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# How to Think About Division: Part 1

What does it really mean to divide two numbers? Or two variables? How can you visualize these processes? And how are they related to the process of multiplication? Keep on reading to find out.

By
Jason Marshall, PhD,
May 13, 2016
Episode #280

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Over the past few months we’ve talked about how to think about three of the big four arithmetic operations: addition, subtraction, and multiplication. Which, perhaps not surprisingly, means that a conversation about division is on tap for today.

A lot of people despise division because they think it’s hard. This perception isn’t wrong—it usually is harder to do than the other arithmetic operations. And the truth is that once you know how to do long division by hand, you may as well use a calculator for the rest of your life (except in those increasingly rare occasions in which you don’t have one in your pocket).

If you, like so many other people, don’t have warm-and-fuzzy super-fond memories of division, rest assured that today we’re not talking about the mechanics of doing long division. Instead, we have the more noble goal of attaining a new vision for division. By which I mean we’re going to talk about the underlying meaning of division.

## How to Think About Division with Numbers

To begin with, let’s think about what we’re really doing when we divide one number by another. And, as we’ve done with the other arithmetic processes, let’s think about all of this in terms of manipulating stacks of blocks.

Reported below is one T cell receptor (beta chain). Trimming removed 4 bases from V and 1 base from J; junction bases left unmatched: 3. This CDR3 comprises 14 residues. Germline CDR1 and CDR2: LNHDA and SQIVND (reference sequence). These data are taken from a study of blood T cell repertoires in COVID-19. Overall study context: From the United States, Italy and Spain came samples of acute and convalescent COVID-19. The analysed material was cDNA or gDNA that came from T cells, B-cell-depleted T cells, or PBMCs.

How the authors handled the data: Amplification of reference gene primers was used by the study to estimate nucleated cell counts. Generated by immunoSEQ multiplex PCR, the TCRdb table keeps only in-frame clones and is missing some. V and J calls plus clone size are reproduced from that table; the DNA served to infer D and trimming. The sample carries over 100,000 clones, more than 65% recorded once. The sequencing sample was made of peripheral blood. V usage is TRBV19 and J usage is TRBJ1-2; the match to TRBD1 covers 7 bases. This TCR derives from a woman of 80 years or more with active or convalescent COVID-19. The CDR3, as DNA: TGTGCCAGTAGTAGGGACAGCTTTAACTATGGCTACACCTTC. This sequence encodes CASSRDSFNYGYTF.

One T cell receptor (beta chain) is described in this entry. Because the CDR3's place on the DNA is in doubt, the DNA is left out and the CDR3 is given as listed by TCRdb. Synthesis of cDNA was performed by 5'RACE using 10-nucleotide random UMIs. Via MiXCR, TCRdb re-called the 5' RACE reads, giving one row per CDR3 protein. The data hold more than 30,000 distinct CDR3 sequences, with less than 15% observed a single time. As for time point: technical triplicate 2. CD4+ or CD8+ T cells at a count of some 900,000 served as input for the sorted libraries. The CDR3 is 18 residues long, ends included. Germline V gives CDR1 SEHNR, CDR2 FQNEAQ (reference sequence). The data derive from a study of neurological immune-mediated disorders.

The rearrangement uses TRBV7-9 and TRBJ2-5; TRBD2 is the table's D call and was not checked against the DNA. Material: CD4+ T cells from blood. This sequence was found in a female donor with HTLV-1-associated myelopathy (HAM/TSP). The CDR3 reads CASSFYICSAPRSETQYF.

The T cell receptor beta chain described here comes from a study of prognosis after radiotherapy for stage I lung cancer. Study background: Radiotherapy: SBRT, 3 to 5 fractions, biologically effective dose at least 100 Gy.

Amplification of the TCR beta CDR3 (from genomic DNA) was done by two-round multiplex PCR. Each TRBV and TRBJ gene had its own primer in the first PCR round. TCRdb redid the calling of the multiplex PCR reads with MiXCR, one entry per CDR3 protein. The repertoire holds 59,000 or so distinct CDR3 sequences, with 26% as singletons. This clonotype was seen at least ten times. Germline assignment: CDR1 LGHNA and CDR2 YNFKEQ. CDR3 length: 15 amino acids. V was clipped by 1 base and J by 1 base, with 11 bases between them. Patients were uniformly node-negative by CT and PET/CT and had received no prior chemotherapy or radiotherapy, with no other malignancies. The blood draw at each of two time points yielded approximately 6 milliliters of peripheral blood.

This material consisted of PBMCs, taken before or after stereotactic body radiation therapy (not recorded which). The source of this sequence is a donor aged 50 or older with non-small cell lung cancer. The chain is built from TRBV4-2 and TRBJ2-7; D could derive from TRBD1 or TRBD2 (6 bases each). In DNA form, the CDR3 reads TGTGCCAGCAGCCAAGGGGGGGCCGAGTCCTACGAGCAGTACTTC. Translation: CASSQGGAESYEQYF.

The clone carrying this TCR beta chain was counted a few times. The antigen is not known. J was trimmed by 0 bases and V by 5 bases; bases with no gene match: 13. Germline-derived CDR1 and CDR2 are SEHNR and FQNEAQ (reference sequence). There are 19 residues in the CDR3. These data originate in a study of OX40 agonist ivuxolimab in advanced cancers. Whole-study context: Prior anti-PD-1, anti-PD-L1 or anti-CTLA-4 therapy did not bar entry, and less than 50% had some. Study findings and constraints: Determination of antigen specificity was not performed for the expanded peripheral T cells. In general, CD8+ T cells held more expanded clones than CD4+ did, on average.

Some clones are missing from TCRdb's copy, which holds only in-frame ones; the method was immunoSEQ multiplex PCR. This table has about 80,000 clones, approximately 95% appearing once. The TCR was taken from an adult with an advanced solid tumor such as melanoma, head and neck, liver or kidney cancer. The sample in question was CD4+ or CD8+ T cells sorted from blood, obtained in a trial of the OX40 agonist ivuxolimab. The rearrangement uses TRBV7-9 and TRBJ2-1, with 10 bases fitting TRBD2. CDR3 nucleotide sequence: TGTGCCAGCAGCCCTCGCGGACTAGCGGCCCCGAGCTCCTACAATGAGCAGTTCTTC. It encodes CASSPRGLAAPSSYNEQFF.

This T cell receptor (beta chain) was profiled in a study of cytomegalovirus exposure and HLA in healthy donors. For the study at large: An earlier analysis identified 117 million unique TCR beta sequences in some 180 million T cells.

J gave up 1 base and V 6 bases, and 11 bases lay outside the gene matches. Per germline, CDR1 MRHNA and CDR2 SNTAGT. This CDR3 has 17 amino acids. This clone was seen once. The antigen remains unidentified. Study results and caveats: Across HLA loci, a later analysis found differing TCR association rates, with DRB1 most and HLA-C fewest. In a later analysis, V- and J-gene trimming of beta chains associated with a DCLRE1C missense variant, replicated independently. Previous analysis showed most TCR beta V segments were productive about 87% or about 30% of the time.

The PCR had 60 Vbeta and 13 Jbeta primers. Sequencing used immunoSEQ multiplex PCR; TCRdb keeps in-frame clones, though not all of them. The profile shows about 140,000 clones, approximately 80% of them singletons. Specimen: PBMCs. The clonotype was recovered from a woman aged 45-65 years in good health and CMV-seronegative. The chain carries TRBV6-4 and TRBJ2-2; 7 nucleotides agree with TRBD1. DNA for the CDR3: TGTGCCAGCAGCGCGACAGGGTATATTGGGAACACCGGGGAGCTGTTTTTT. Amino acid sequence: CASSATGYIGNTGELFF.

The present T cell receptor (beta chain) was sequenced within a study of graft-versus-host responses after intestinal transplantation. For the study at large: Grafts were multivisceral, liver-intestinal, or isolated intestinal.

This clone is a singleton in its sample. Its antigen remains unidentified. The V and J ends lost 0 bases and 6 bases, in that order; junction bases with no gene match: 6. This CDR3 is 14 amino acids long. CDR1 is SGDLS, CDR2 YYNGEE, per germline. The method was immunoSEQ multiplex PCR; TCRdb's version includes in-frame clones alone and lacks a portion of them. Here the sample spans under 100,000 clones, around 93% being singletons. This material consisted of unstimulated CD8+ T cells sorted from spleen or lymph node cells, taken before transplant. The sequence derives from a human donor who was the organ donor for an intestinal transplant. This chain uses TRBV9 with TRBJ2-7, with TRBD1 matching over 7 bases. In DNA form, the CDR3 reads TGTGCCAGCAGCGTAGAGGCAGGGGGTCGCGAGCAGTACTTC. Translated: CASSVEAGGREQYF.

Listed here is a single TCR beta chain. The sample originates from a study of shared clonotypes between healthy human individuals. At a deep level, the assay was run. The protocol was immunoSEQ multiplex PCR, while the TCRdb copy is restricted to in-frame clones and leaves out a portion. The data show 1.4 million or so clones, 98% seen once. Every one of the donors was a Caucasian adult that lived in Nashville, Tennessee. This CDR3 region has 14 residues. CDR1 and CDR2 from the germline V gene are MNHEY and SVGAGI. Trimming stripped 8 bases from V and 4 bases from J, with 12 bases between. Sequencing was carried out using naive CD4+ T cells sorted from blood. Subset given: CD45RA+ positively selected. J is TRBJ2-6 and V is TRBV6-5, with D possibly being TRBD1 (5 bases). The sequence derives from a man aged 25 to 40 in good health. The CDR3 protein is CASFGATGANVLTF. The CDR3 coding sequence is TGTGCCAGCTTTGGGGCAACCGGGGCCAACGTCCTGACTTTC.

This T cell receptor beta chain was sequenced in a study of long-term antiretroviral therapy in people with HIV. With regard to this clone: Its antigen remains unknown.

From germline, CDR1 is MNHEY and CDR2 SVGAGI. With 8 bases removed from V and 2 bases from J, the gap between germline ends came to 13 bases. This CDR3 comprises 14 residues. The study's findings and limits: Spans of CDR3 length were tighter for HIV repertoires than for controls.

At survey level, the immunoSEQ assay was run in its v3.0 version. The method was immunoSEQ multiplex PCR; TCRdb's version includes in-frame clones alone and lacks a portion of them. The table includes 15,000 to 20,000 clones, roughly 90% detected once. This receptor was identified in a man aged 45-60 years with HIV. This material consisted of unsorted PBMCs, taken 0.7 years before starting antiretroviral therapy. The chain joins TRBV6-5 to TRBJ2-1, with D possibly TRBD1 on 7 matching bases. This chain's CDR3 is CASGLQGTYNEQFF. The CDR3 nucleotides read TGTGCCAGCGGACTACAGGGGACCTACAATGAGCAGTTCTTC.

First of all, we know that we can think of a problem like 3 • 5 = 15 as being represented by a grid of 15 blocks arranged into an array that’s 3 blocks high by 5 blocks wide. We’ve talked about how we can think about this as stretching the row of 5 blocks until it's 3 times its original height. Thus, we can view multiplication as a process that scales or stretches a number. So why are we reviewing multiplication in a discussion about division? Because the two processes are intimately related. In fact, they’re what we call inverse processes.

And that means that in the same way that subtraction “undoes” addition, division “undoes” multiplication. In other words, we can think of division as a process that scales down—or compresses—a number until it is some other number of times smaller.

In this case, we can think of 15 / 3 visually as a process that takes a grid of 3 rows of 5 blocks and compresses it until it’s squished down to 1 row of 5 blocks. Which means that 15 / 3 = 5. No surprise, but it is a great way to think about the meaning of division.

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